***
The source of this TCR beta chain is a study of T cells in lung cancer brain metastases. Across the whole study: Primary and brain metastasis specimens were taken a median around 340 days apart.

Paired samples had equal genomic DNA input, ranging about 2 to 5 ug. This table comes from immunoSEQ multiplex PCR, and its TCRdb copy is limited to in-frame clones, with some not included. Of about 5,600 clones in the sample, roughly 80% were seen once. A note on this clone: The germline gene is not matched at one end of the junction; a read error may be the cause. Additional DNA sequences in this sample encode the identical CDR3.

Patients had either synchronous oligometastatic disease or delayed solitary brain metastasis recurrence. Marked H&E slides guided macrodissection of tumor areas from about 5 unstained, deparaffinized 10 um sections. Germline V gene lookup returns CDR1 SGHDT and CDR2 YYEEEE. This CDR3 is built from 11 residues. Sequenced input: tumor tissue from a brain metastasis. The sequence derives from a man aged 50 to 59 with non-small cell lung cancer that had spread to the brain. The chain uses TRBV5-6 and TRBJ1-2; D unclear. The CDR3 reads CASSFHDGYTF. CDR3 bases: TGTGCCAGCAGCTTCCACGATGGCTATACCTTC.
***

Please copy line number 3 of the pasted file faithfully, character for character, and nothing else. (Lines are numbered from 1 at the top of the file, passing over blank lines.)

Patients had either synchronous oligometastatic disease or delayed solitary brain metastasis recurrence. Marked H&E slides guided macrodissection of tumor areas from about 5 unstained, deparaffinized 10 um sections. Germline V gene lookup returns CDR1 SGHDT and CDR2 YYEEEE. This CDR3 is built from 11 residues. Sequenced input: tumor tissue from a brain metastasis. The sequence derives from a man aged 50 to 59 with non-small cell lung cancer that had spread to the brain. The chain uses TRBV5-6 and TRBJ1-2; D unclear. The CDR3 reads CASSFHDGYTF. CDR3 bases: TGTGCCAGCAGCTTCCACGATGGCTATACCTTC.